“We’re moving from an era where we created a funnel and filled it with friction to an era where — if you want to win and have a delightful customer experience — a flywheel can ease that friction,” said Halligan.

flywheelThe B2C world has already made huge strides to reduce friction in the way customers can buy from them, and Halligan noted that there is still time for B2B companies to adopt the same mindset to reduce the complexities often associated with B2B purchases.

“If B2B wants to get ahead of the game, they are going to have to get rid of all the friction in their business to better attract, engage and delight customers,” said Halligan. “It used to be what you sold that mattered, but now it’s how you sell. There is a big opportunity for those to take advantage of this. Three tips: become more self-service, become more customer efficient and decrease handoffs.”

The unveiling of HubSpot’s Flywheel framework aligns with the company’s recent Enterprise Growth Suite announcements, which are designed to reduce the friction customers face when scaling their tech stack to meet the growing needs of their company.

Overcoming The Imagination Gap

During a morning keynote session, Beth Comstock, former Vice Chair at GE, discussed how the evolution of technology has turned employees into machines instead of the humans they need to be to create meaningful customer relationships.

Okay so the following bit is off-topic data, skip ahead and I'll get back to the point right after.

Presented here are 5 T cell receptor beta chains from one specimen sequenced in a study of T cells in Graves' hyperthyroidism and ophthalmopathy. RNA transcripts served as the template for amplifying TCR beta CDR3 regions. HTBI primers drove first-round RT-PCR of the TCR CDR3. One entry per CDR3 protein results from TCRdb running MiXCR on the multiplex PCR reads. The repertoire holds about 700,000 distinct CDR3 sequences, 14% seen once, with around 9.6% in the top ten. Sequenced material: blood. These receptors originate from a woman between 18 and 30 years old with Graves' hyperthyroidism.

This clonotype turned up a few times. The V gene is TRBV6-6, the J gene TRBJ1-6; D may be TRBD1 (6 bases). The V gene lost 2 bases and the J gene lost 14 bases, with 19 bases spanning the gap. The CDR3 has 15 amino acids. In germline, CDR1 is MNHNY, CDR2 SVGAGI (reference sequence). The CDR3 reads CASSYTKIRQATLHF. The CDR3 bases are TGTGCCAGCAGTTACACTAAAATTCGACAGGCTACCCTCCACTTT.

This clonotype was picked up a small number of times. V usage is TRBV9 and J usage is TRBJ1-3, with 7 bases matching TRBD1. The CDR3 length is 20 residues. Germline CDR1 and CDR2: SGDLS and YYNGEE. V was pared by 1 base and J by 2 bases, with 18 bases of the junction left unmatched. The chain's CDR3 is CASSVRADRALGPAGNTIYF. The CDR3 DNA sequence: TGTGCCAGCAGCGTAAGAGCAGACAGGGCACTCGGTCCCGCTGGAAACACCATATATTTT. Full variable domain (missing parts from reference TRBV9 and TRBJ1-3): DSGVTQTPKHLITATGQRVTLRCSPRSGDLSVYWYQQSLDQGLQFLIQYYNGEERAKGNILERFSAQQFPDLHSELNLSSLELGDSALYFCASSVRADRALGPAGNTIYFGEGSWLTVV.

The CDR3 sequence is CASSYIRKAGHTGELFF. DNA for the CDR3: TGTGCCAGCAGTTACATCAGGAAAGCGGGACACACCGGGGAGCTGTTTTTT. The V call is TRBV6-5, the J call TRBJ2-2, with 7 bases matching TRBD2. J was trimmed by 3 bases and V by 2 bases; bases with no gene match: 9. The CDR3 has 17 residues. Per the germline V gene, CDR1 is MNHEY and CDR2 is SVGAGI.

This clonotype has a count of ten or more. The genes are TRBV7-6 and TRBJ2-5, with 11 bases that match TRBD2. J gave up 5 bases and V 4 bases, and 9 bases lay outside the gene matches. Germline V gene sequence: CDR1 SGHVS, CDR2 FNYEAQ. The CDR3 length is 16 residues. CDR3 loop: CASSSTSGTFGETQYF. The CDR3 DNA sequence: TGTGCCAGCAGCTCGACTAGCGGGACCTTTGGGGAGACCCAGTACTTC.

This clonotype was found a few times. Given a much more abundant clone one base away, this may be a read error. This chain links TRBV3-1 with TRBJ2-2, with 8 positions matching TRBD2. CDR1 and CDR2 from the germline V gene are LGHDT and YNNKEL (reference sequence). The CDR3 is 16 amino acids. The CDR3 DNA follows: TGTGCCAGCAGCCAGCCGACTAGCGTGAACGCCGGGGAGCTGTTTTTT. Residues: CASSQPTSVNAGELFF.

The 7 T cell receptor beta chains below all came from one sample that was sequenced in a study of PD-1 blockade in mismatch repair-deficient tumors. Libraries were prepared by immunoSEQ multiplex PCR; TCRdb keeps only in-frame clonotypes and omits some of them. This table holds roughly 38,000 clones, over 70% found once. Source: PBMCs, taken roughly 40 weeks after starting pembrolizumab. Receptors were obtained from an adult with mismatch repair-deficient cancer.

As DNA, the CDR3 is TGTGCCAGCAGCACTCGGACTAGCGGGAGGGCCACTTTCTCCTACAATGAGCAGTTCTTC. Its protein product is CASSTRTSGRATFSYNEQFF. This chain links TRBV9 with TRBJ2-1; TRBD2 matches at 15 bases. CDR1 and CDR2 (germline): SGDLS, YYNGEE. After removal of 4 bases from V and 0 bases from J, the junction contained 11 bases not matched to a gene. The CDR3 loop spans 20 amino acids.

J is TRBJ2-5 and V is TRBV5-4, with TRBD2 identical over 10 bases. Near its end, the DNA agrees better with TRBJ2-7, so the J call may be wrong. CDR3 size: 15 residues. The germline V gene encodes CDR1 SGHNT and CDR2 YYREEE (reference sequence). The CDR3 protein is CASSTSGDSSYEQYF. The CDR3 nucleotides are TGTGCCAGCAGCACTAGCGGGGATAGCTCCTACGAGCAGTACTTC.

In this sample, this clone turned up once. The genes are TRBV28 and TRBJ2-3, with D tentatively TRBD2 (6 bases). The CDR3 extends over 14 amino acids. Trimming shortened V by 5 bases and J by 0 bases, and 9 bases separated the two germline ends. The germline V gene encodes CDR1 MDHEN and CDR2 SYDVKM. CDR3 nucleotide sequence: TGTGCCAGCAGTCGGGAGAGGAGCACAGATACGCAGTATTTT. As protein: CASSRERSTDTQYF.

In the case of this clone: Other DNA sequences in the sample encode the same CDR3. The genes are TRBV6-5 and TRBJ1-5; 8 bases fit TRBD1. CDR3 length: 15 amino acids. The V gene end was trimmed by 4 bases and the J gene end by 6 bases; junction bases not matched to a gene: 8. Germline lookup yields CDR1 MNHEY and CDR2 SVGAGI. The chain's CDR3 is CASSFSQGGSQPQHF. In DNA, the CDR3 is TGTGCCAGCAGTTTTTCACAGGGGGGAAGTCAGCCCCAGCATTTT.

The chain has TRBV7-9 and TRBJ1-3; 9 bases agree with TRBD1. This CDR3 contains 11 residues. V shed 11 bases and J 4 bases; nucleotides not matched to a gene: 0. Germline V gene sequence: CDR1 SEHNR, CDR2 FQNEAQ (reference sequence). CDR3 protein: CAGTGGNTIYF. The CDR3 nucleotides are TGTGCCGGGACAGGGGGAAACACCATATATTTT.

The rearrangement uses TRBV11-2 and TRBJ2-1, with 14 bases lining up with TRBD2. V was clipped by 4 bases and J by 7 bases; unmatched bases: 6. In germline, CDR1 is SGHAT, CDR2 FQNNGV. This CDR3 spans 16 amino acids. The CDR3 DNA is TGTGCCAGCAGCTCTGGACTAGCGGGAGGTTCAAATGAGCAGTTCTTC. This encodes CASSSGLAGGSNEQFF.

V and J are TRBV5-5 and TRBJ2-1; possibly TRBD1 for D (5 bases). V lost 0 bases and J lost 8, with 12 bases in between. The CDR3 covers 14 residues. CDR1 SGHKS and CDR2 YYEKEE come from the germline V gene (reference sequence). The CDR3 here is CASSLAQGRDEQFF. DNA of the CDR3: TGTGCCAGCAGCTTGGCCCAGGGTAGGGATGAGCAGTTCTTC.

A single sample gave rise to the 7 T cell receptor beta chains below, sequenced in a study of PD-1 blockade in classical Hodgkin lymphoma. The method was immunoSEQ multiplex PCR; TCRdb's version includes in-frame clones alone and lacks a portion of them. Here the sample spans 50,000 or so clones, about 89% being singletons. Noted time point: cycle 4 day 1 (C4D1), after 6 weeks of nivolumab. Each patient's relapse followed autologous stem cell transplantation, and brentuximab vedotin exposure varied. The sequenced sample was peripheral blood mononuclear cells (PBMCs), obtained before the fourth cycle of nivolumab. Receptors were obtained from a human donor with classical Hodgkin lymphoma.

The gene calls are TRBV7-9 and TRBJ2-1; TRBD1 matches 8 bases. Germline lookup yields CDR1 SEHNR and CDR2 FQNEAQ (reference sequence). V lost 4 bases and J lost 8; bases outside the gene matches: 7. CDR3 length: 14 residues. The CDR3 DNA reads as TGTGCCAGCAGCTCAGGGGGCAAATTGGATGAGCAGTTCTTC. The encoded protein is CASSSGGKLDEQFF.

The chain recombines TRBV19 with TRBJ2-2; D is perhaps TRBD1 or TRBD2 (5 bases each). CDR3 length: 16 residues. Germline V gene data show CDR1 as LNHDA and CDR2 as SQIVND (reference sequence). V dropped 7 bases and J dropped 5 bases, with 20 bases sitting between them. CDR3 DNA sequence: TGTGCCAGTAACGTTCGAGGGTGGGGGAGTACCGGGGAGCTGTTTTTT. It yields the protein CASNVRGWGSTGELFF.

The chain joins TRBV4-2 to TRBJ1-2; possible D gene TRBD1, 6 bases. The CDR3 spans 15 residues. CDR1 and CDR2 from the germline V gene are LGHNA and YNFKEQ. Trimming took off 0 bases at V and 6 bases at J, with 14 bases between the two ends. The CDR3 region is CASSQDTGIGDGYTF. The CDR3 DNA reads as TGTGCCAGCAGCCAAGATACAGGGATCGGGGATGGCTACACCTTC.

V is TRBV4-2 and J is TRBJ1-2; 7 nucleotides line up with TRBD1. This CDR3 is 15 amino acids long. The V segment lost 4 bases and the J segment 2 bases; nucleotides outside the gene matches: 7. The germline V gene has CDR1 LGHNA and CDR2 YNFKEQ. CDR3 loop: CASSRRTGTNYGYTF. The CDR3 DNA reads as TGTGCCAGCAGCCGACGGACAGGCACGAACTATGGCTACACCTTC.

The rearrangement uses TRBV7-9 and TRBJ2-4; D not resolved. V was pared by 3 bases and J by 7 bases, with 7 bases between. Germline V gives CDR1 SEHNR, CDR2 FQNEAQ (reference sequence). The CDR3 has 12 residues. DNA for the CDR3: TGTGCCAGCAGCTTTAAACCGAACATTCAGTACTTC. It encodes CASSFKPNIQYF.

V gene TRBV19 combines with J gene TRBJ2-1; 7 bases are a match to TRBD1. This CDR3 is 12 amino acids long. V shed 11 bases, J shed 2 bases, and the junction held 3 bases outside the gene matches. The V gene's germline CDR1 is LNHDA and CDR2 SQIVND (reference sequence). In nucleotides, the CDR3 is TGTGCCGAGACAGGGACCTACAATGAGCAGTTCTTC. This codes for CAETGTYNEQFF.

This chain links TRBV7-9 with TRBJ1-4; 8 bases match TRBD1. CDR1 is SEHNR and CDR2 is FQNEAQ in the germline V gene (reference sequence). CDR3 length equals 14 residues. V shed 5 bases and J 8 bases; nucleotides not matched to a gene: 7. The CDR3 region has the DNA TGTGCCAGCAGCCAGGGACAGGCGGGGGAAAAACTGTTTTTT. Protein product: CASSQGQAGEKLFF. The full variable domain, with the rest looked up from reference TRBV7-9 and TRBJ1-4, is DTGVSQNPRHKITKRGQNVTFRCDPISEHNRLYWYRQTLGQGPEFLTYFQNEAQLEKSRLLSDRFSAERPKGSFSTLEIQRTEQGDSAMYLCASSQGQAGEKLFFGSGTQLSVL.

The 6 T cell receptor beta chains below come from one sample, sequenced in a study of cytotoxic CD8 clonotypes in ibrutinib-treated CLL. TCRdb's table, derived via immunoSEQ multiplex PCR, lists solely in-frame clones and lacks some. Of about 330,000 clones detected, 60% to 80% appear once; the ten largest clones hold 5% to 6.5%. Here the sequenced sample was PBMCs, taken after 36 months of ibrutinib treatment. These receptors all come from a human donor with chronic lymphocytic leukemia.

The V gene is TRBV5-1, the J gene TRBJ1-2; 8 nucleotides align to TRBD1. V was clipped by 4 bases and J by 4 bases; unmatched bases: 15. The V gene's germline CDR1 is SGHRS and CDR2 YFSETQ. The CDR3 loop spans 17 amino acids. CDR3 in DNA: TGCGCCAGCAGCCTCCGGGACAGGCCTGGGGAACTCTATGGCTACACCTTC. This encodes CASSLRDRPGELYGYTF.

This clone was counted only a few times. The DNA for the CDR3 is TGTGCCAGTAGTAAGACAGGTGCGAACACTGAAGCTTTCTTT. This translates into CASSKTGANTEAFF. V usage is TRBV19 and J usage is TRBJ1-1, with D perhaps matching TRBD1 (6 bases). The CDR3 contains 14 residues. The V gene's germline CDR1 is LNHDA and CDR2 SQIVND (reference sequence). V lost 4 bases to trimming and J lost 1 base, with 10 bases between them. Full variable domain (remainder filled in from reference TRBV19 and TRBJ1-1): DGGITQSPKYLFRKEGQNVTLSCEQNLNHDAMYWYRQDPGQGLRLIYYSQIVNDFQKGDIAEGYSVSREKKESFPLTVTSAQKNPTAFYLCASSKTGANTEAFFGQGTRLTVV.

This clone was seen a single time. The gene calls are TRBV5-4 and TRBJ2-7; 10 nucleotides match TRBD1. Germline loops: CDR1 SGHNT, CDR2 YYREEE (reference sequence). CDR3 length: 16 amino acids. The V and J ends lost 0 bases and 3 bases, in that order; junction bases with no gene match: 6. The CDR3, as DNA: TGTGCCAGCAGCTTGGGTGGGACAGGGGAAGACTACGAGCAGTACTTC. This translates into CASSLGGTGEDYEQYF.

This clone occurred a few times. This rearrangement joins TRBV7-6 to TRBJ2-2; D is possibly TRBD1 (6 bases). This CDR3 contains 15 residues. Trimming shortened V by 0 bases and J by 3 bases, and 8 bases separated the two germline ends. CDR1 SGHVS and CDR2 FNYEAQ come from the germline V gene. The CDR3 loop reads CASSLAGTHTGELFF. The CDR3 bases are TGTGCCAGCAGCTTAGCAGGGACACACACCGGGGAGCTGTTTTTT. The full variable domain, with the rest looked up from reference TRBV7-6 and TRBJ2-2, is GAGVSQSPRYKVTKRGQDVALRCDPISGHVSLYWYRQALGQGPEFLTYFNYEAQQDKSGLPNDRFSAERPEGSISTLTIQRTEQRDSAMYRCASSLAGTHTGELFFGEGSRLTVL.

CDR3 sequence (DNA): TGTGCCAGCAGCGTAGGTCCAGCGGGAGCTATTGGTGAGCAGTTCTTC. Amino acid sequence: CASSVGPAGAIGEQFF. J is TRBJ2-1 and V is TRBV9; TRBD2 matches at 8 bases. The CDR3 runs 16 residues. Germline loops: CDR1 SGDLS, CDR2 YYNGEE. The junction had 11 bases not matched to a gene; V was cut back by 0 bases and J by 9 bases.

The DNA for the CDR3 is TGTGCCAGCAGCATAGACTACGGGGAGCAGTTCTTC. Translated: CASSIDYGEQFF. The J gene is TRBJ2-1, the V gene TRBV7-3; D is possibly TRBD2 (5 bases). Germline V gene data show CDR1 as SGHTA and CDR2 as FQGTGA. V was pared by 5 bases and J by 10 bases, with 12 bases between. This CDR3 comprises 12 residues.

“Things are changing 100x faster than ever; hyper connectivity is creating multitudinous change and seemingly disparate acts are turning into patterns that multiply complexity,” said Comstock. “We’re not ready to handle emergent change. For decades, we insisted our businesses and employees work like efficient, fine-tuned machines long before AI.”

This “machine mind” has created an imagination gap in communities, where business opportunities ultimately never meet fruition. “We’re losing the ability to think ahead, as well as the courage to find our ways in and out of those eventualities,” she added.

To overcome it, Comstock stated that marketing and salespeople must give themselves permission to change the way that their company does business. “If there’s one thing you can take away today, it’s this: change happens when you give yourself permission to imagine a better future, and then you make it happen.”

Cracking The ‘Customer Code’ For Better Buying Experiences

In another keynote, HubSpot Founder and CTO Dharmesh Shah shared his insights on how the company has seen its culture impact the way that its business is now engaging with current and prospective customers. He noted that culture shifts in business are not only making employees and customers happy, but also fueling more growth than solely product innovation.